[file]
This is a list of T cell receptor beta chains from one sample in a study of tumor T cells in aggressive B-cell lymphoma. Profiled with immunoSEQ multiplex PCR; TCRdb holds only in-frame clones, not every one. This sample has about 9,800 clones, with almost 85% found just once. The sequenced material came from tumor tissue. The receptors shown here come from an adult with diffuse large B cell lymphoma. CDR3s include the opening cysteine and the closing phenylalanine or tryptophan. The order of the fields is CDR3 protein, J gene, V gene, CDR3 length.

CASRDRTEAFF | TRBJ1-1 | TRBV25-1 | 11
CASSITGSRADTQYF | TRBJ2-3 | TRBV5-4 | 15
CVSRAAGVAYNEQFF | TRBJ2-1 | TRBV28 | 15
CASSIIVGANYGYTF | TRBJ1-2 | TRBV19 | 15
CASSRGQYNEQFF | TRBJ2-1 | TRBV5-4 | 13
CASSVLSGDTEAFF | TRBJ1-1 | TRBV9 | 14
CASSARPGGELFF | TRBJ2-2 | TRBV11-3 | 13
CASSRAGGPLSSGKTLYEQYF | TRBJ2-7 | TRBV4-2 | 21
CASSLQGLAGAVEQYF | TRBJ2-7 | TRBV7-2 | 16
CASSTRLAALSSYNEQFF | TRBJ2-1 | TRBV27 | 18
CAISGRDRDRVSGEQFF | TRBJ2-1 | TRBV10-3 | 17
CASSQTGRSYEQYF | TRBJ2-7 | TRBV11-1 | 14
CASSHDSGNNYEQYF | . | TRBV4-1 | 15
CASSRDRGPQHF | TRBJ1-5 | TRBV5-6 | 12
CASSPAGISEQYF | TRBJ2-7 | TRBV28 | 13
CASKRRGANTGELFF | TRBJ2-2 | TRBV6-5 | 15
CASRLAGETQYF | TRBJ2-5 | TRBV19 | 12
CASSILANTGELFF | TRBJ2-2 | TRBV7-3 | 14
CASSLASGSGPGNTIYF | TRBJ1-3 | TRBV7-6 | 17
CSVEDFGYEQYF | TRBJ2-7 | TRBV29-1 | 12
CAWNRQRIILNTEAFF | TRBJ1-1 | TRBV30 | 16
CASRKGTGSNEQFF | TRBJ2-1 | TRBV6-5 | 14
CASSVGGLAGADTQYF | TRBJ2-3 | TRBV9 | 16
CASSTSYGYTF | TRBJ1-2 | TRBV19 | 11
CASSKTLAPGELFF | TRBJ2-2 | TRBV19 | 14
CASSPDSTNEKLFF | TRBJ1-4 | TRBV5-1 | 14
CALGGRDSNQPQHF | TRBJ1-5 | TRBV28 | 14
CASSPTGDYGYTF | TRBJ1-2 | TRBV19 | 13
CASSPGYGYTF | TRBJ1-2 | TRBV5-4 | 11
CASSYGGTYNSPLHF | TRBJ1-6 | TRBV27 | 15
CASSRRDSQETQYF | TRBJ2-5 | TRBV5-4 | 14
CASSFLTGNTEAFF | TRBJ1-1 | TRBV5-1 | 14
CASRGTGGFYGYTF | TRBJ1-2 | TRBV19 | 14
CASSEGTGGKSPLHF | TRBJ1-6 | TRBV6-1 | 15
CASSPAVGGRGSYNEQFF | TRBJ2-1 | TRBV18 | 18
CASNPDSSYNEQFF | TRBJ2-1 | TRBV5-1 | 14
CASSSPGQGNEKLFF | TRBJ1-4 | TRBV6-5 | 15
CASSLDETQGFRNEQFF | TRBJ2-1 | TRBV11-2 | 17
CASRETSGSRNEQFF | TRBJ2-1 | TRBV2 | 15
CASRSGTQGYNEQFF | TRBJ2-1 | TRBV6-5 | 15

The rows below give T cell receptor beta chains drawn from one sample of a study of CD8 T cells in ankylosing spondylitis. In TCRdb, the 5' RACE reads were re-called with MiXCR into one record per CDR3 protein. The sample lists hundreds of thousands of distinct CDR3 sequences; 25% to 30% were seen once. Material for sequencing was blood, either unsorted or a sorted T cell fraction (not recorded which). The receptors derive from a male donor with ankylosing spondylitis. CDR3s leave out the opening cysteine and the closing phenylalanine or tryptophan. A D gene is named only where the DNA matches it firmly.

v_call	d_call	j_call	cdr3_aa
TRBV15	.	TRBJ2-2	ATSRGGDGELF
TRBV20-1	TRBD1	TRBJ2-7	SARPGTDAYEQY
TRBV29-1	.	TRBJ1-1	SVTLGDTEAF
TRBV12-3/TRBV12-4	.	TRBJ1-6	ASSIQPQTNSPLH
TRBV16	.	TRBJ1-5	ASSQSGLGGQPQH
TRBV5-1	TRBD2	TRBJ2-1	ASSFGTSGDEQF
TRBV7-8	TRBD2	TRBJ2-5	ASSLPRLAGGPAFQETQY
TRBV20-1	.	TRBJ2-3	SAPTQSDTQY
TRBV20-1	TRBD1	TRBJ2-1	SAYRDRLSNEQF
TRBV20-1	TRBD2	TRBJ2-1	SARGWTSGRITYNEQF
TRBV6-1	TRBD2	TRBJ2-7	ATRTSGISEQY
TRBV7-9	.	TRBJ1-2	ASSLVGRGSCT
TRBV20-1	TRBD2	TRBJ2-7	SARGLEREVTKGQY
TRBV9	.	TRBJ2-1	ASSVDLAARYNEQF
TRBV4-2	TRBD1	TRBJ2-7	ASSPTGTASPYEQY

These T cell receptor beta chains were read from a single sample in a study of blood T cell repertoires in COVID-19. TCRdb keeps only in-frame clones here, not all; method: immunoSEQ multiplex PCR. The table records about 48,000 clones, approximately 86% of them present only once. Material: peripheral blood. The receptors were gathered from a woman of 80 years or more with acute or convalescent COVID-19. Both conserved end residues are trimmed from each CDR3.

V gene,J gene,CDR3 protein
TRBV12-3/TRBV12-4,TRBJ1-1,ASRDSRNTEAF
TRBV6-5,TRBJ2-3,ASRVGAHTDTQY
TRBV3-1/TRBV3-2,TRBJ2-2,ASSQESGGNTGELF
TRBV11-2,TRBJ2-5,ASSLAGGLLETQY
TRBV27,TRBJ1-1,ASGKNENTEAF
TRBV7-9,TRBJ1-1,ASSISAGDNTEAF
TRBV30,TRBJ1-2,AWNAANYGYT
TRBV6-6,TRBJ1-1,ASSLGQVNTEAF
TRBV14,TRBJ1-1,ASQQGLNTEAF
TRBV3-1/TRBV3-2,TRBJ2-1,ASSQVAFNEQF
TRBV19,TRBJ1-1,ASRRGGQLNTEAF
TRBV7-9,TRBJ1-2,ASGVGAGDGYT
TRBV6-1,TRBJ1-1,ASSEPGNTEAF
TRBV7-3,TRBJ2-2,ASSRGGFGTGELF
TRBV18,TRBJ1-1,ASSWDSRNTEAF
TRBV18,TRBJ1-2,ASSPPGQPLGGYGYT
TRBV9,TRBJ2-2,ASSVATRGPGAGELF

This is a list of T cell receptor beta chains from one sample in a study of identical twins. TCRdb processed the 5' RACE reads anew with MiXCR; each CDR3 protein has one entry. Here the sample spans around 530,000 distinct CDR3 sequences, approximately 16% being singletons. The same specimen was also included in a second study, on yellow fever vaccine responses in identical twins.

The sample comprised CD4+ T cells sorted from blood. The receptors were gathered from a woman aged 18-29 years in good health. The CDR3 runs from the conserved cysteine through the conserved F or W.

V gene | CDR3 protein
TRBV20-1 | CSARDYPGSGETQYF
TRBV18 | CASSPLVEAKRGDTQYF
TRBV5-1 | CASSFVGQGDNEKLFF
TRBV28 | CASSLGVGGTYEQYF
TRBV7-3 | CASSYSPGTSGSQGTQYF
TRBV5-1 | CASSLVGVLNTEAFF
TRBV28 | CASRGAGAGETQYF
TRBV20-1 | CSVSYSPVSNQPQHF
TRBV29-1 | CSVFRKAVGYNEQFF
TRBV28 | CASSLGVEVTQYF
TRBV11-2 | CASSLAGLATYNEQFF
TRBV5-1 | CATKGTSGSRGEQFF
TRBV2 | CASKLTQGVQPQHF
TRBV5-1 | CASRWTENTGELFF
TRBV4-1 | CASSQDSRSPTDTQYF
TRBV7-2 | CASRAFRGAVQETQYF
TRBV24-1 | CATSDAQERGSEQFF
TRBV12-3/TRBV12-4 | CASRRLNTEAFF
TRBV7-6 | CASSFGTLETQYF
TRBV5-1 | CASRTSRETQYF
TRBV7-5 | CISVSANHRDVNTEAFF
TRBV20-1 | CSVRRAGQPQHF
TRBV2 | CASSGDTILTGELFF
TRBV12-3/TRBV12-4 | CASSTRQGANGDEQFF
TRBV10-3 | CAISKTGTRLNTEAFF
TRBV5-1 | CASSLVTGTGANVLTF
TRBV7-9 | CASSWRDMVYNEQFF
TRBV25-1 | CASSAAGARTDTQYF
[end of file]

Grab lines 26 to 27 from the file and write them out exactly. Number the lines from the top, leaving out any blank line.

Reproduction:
CASSKTLAPGELFF | TRBJ2-2 | TRBV19 | 14
CASSPDSTNEKLFF | TRBJ1-4 | TRBV5-1 | 14